Twitter has reportedly suspended a number of accounts by mistake after far-right extremists began exploiting the platform’s new private media policy, according to a report by The Washington Post.
The platform has since launched an internal review of the matter and has made the necessary corrections, The Post notes. Twitter’s new policy, which allows individuals to request takedowns of photos or videos that contain them, has become the target of far-right activists who seek to remove pictures of them taken at hate rallies. The platform originally said that the rule was put in place to “curb the misuse of media to harass, intimate, and reveal the identities of private individuals,” which Twitter says disproportionately affects “women, activists, dissidents, and members of minority communities.”
As The Post notes, extremists began abusing Twitter’s new system shortly after it debuted. Far-right activists reportedly used services like Telegram and Gab to organize against anti-extremist accounts that work to expose and keep track of white supremacists at hate rallies — they sought to get these accounts suspended and have their personal photos removed (via The Washington Post).
As The Post points out, some extremist researchers learned that their accounts had been suspended for violating the platform's rules “against posting media of an individual from a country with a recognized right to privacy law” the same day that Twitter launched the policy.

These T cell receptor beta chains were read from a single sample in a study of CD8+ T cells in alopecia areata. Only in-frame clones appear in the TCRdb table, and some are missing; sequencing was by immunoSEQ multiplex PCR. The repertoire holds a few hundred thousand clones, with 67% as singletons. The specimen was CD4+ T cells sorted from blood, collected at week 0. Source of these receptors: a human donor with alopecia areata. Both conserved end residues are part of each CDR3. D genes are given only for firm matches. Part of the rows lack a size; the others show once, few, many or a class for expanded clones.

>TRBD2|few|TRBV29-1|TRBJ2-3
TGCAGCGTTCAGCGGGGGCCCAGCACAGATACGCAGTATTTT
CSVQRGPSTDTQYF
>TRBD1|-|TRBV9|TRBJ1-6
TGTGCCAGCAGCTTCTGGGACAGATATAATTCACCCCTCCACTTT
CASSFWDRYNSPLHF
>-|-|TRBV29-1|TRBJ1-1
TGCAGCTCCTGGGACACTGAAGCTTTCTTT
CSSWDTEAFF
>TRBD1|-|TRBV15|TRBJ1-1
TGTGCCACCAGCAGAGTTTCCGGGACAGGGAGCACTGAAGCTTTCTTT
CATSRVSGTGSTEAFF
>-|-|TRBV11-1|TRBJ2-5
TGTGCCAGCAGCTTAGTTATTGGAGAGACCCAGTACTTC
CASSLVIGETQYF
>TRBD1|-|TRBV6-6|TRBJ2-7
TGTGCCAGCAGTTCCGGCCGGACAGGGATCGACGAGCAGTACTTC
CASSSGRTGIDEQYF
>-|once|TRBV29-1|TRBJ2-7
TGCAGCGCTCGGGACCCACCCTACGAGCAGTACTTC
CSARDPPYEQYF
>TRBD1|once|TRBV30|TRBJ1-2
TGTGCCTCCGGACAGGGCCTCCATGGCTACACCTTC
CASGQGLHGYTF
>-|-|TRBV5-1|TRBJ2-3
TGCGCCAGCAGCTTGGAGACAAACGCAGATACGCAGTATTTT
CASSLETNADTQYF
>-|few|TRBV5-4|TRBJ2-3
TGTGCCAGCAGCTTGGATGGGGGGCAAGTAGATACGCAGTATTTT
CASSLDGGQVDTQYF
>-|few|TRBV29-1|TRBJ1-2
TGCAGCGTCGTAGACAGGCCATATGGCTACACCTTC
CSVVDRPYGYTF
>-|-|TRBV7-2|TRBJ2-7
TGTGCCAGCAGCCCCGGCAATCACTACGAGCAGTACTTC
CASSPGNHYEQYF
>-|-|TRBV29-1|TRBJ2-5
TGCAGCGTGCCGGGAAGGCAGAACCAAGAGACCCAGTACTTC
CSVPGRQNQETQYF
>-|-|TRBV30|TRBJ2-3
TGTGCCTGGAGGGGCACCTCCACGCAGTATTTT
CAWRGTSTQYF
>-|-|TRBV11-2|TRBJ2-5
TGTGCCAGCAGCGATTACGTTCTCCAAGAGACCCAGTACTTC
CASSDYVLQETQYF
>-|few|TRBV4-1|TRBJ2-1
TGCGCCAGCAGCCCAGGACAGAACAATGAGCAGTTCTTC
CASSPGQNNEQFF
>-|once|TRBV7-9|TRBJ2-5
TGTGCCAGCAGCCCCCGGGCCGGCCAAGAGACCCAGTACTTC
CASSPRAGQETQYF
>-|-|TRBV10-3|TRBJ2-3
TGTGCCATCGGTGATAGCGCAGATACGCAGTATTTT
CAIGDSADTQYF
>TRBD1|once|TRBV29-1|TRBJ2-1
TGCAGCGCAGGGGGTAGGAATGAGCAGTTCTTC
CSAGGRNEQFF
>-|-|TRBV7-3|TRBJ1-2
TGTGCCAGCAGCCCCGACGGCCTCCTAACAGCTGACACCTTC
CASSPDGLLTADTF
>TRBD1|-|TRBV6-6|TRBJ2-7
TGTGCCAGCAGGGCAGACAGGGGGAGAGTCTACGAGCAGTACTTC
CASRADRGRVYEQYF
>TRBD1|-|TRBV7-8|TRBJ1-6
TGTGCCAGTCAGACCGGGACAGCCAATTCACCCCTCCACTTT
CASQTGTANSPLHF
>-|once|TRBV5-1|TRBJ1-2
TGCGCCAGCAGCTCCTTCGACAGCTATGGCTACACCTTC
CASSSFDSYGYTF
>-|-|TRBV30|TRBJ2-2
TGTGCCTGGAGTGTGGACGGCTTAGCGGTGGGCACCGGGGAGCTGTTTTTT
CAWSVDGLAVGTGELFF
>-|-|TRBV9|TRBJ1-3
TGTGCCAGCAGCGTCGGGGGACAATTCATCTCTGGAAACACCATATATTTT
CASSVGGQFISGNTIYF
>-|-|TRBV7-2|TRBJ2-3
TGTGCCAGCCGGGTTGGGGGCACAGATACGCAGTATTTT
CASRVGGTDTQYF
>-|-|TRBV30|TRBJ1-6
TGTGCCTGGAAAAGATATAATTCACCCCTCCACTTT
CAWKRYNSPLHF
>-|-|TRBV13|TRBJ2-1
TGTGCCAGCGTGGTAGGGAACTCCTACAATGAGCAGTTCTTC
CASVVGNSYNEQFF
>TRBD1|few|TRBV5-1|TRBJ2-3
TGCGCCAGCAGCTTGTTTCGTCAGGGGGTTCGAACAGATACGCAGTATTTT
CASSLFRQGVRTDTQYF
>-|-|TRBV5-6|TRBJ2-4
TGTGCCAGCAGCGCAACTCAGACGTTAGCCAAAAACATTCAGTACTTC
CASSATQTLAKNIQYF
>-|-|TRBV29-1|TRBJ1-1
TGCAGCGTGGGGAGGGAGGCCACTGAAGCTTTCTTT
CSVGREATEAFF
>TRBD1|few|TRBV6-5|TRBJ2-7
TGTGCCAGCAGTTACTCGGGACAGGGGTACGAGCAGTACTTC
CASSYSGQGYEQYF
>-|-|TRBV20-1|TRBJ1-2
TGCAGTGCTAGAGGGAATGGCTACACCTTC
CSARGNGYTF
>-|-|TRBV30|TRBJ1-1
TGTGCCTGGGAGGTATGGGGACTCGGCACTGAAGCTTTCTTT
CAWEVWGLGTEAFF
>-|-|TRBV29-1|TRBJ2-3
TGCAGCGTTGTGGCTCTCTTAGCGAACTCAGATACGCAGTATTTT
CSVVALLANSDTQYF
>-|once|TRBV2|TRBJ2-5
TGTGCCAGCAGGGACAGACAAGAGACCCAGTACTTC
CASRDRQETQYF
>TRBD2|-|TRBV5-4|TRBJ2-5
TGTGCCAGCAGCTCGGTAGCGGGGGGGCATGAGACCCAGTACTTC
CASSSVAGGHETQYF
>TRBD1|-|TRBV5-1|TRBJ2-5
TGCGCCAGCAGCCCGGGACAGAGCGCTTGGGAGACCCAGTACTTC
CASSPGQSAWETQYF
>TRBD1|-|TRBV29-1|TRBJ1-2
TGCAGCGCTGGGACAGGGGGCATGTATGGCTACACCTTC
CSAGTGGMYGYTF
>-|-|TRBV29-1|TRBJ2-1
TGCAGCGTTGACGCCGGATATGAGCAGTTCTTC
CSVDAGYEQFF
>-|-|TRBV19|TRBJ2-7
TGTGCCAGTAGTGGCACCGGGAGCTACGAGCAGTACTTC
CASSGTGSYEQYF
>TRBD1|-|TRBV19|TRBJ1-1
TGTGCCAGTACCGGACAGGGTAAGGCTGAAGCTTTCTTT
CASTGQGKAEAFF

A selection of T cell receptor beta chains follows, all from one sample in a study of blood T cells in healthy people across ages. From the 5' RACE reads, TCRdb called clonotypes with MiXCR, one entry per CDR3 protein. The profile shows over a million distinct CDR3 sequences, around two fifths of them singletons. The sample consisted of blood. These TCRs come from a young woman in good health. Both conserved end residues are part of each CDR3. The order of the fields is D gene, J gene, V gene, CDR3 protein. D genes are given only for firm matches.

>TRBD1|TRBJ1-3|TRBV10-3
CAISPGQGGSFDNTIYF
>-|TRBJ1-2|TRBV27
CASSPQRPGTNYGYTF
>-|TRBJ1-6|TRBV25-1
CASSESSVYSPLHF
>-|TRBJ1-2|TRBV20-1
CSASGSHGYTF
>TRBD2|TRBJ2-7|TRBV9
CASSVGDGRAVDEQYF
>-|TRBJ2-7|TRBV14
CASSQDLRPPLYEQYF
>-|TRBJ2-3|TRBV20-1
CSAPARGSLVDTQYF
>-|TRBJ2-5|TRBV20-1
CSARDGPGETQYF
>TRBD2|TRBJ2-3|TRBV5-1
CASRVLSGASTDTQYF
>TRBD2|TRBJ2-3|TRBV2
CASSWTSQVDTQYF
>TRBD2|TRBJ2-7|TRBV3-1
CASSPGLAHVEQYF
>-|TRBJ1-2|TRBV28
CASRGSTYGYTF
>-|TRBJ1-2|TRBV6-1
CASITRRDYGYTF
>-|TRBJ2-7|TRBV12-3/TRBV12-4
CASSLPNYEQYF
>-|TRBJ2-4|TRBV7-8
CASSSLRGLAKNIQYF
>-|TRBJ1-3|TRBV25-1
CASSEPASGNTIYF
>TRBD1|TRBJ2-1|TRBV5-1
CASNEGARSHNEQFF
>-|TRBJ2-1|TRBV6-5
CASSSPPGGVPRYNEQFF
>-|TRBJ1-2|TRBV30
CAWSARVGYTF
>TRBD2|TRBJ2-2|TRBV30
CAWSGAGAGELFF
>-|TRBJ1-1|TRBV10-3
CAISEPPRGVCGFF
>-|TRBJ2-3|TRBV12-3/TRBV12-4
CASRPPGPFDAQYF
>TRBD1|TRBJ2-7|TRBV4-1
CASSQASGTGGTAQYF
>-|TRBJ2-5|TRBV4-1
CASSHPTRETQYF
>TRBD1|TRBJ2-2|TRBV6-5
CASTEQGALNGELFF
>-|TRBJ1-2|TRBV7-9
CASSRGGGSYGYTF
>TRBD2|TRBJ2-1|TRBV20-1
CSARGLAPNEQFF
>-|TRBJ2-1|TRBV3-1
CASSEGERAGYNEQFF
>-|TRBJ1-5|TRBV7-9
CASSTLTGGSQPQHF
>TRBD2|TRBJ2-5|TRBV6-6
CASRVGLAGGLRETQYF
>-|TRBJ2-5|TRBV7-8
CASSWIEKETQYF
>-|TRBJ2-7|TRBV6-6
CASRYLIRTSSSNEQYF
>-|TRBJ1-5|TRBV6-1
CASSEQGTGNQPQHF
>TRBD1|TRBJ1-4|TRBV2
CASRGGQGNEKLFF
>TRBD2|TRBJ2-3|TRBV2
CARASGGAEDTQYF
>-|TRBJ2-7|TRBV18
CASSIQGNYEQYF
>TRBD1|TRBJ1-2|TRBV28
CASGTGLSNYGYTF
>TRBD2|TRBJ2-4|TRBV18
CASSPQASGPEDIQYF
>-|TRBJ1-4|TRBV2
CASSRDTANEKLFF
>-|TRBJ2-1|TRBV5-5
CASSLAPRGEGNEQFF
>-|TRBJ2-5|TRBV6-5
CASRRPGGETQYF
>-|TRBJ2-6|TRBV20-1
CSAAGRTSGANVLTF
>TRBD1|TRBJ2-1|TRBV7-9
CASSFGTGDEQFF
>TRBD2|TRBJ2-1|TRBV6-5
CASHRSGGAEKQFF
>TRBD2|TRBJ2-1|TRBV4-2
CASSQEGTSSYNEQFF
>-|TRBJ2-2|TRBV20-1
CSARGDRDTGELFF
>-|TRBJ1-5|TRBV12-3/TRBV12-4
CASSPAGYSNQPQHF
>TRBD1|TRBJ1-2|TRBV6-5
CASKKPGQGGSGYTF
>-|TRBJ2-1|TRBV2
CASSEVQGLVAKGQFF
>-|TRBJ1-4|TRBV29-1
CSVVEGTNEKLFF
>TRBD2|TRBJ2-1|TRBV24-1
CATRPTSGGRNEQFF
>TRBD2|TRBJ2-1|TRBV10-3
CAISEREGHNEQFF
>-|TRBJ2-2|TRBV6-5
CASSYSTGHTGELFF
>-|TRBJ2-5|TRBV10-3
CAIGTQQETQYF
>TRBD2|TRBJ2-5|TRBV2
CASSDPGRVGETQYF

“We became aware of a significant amount of coordinated and malicious reports, and unfortunately, our enforcement teams made several errors,” Twitter spokeswoman Siobhan Murphy told The Verge. “We’ve corrected those errors and are undergoing an internal review to make certain that this policy is used as intended — to curb the misuse of media to harass or intimidate private individuals.”
Twitter has faced criticism over the vague wording of its new policy, specifically because of the ramifications it could have on journalists or other users who have a legitimate reason for posting others’ photos online. In a thread on the feature’s launch day, Twitter said that it “will take into consideration whether the image is publicly available and/or is being covered by journalists,” and that “images/videos that show people participating in public events (like large scale protests, sporting events, etc.) would generally not violate this policy.”
It remains unclear if Twitter plans on taking steps to clarify this policy, and whether it will specifically outline what types of personal photos are and aren’t allowed on the platform.
Update December 5th, 4:00PM ET: Updated to add a statement from a Twitter spokesperson.